Lastly, Rheumatoid arthritis can be cured using medications such as analgesics, steroids, and disease-modifying antirheumatic drugs (DMARDs). In addition, non-pharmacological remedies such as physical therapy and nutritional remedy can halt the development of the condition. Conversely, the prognosis of RA shows mixed symptoms in several patients such as disabilities, poor prognostic factors, and sometimes fatality (Majithia & Geraci, 2007, p. 939).

Guillain-Barre Syndrome (GBS)


A 33 yrs. old man have a burning, sensitive, irritated sensation under his skin that spread throughout his arms and chest muscles over few months in the beginning of 2010. He observed his sense of balance was lost. Then over a weeks more symptoms shown themselves. His hands began to tremble and tremor, his ears commenced humming, tickly in his left feet and the muscle spasms appeared, and muscle strength getting weak and pain grew in his thighs. His conversation became jumbled and his remaining pupil dilated.

Acute infections of the peripheral stressed system can cause an autoimmune response in response to the pathogens and the host tissues. These immune responses are directed at pathogens such as bacterias and the influenza disease but instead they assault the gangliosides of the nerve cells (Hughes et al. , 1999). This is the basis of GBS, which brings about inflammatory demyelination of the nerves and multiple neuropathies. Therefore, GBS is seen as a impaired sense of position, paralysis, lack of fever, areflexia, and symmetrical weaknesses that get started with the thighs and propagate to top of the limbs and finally to the facial skin. Conversely, analyses of the cerebrospinal smooth and electrodiagnostics provide important insights in to the medical diagnosis of GBS. Furthermore, observable paralysis and areflexia can be utilized as the immediate indicators of GBS. However, additional differential diagnoses are important to tell apart the symptoms of GBS with other disorders such as the Engine Neuron Disease (Hughes et al. , 1999, p. 74).

The pathogenesis of GBS is associated with immune responses targeted at an acute an infection. However, the pathogens involved in the illness contain epitopes resembling some the different parts of the peripheral nervous system. Therefore, the immune system reaction episodes the nerve components creating acute infection on the myelin sheath or the axon (Hughes et al. , 1999). Furthermore, the inflammatory reactions cause severe demyelination in the nodes of Ranvier and nerve roots. These inflammatory reactions are mediated by both cellular and humoral immune system components such as activated T-lymphocytes, which invade the demyelinated parts and attract macrophages that eliminate the nerve membranes. Additional demyelination is thus, mediated by the macrophages and components of the complement system.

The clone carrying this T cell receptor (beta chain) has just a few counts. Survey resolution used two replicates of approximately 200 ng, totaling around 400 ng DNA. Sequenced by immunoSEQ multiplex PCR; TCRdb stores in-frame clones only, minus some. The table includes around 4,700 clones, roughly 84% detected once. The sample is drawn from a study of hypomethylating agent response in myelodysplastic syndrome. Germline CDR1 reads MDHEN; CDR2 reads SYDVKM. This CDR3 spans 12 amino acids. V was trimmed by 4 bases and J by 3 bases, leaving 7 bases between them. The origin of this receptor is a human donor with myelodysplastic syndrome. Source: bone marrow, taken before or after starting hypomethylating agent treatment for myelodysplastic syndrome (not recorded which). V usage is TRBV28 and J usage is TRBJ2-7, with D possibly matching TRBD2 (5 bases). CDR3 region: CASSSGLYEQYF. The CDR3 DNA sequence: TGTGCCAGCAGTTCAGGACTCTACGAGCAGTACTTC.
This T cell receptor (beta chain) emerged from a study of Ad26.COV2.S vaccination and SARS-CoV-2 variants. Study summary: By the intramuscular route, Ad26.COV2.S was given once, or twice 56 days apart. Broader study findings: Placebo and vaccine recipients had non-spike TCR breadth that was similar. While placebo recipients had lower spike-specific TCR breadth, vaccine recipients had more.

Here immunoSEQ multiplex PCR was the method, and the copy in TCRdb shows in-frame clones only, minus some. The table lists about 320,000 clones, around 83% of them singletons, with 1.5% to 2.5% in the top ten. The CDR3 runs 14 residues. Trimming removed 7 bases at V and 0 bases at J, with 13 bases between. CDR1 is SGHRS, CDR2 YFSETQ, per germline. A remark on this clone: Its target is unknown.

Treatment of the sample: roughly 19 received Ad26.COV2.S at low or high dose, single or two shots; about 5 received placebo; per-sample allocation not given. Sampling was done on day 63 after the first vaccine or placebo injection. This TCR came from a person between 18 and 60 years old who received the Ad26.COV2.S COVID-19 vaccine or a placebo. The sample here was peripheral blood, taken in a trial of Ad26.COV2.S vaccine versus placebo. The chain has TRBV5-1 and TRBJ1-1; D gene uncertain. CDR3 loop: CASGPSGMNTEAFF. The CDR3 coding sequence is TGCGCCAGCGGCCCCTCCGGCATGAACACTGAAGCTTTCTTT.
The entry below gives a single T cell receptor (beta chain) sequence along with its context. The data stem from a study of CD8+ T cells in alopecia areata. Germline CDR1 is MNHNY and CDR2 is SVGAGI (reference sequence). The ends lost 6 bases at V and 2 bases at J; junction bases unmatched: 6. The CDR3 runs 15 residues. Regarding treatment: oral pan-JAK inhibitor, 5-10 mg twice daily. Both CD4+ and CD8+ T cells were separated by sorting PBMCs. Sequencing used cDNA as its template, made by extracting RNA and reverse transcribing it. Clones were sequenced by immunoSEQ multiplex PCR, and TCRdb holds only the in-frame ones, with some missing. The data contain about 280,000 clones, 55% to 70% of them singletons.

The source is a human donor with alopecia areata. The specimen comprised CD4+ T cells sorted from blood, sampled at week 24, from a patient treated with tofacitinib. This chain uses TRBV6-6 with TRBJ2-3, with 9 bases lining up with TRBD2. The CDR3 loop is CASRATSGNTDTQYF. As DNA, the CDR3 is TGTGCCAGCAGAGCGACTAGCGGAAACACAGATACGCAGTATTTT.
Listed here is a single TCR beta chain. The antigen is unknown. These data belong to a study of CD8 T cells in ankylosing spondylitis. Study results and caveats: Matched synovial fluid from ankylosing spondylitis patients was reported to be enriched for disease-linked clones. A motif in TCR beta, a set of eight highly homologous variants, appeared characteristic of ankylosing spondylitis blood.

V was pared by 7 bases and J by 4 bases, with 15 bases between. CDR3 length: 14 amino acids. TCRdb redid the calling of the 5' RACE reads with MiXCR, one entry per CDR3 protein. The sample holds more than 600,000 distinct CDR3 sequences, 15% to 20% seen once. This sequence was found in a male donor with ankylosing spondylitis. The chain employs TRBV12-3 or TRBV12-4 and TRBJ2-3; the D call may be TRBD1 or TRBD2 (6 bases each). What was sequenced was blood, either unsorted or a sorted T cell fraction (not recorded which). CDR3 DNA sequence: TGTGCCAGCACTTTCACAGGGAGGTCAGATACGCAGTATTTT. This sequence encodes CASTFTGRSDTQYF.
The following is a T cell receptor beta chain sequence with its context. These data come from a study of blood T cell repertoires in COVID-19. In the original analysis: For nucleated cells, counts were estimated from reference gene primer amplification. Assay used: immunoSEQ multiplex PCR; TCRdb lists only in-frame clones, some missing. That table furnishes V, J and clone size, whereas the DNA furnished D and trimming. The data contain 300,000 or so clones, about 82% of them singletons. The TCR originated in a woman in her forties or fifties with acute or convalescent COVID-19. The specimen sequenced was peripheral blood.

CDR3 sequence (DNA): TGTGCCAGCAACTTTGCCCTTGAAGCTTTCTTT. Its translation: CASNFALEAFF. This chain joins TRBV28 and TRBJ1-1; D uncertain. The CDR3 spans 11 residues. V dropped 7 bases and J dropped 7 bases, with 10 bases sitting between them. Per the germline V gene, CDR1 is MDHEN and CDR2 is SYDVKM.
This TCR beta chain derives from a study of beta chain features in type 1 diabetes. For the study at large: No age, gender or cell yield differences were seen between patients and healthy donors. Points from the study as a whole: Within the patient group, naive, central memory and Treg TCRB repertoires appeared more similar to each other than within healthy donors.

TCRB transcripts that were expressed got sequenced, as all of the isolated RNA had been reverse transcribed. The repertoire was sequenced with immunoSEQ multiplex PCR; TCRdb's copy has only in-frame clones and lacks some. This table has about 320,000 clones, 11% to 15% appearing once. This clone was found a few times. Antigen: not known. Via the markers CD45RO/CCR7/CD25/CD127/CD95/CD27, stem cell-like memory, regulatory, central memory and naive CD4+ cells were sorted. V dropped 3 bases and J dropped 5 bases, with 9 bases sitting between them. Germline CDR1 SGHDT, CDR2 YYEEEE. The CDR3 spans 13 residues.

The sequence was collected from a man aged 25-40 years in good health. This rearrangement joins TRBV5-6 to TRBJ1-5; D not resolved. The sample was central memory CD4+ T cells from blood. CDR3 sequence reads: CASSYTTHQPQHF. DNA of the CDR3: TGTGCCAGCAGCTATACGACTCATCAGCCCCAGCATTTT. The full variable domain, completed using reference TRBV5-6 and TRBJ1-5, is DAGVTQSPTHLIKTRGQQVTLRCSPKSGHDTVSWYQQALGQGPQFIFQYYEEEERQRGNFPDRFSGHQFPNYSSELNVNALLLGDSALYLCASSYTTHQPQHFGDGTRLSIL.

Lastly, the treatment of GBS includes providing supportive care for patients with paralyzed diaphragms and intravenous shots of immunoglobulin for steady patients. In addition, supervision of plasmapheresis is recommended. Conversely, aside from isolated circumstances of prolonged areflexia, the prognosis of GBS demonstrates most patients begin recovering at the forth week after the onset plus they can be completely healed after a couple of months or twelve months.


The essay presents a detailed debate on two inflammatory conditions, that happen to be caused by immune responses that aim for cells, tissues, and organs in the body. Therefore, the article examines the etiology, clinical manifestations, diagnosis, pathogenesis, treatment, and the prognosis of Rheumatoid arthritis and Guillain-Barre Syndrome (GBS). In the discussions above, it can be deduced that swelling is a serious complication, which occurs in the complete body or within a specific tissue and triggers acute or chronic symptoms. However, most inflammatory conditions are treatable and preventable.